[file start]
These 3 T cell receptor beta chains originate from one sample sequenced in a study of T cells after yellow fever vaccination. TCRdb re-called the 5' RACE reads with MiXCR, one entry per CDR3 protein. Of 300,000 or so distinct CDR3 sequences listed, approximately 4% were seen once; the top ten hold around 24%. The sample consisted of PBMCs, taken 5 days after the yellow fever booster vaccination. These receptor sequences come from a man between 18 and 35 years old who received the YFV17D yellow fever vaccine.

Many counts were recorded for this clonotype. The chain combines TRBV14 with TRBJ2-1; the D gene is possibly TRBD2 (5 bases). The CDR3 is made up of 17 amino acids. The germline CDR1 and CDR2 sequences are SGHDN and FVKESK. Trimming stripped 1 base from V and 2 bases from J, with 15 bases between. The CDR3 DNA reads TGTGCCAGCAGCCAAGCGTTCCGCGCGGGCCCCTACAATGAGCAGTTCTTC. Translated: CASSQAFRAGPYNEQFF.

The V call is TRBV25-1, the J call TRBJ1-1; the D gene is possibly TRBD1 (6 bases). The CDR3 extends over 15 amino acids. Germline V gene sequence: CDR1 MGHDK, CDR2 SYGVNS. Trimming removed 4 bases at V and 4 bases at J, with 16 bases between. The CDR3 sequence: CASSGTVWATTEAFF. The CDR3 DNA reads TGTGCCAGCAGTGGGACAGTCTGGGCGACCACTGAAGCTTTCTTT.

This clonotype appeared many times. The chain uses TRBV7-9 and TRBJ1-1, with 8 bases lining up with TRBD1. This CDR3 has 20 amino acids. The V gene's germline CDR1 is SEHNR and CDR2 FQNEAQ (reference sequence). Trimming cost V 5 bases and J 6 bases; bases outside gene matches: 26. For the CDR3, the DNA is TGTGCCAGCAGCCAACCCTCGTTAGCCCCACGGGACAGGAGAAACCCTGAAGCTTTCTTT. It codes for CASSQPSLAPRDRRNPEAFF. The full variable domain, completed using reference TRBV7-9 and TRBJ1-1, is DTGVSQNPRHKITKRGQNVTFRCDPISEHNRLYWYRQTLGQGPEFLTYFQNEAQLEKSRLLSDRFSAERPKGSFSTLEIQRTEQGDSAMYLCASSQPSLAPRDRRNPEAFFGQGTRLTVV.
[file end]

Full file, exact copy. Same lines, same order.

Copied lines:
These 3 T cell receptor beta chains originate from one sample sequenced in a study of T cells after yellow fever vaccination. TCRdb re-called the 5' RACE reads with MiXCR, one entry per CDR3 protein. Of 300,000 or so distinct CDR3 sequences listed, approximately 4% were seen once; the top ten hold around 24%. The sample consisted of PBMCs, taken 5 days after the yellow fever booster vaccination. These receptor sequences come from a man between 18 and 35 years old who received the YFV17D yellow fever vaccine.

Many counts were recorded for this clonotype. The chain combines TRBV14 with TRBJ2-1; the D gene is possibly TRBD2 (5 bases). The CDR3 is made up of 17 amino acids. The germline CDR1 and CDR2 sequences are SGHDN and FVKESK. Trimming stripped 1 base from V and 2 bases from J, with 15 bases between. The CDR3 DNA reads TGTGCCAGCAGCCAAGCGTTCCGCGCGGGCCCCTACAATGAGCAGTTCTTC. Translated: CASSQAFRAGPYNEQFF.

The V call is TRBV25-1, the J call TRBJ1-1; the D gene is possibly TRBD1 (6 bases). The CDR3 extends over 15 amino acids. Germline V gene sequence: CDR1 MGHDK, CDR2 SYGVNS. Trimming removed 4 bases at V and 4 bases at J, with 16 bases between. The CDR3 sequence: CASSGTVWATTEAFF. The CDR3 DNA reads TGTGCCAGCAGTGGGACAGTCTGGGCGACCACTGAAGCTTTCTTT.

This clonotype appeared many times. The chain uses TRBV7-9 and TRBJ1-1, with 8 bases lining up with TRBD1. This CDR3 has 20 amino acids. The V gene's germline CDR1 is SEHNR and CDR2 FQNEAQ (reference sequence). Trimming cost V 5 bases and J 6 bases; bases outside gene matches: 26. For the CDR3, the DNA is TGTGCCAGCAGCCAACCCTCGTTAGCCCCACGGGACAGGAGAAACCCTGAAGCTTTCTTT. It codes for CASSQPSLAPRDRRNPEAFF. The full variable domain, completed using reference TRBV7-9 and TRBJ1-1, is DTGVSQNPRHKITKRGQNVTFRCDPISEHNRLYWYRQTLGQGPEFLTYFQNEAQLEKSRLLSDRFSAERPKGSFSTLEIQRTEQGDSAMYLCASSQPSLAPRDRRNPEAFFGQGTRLTVV.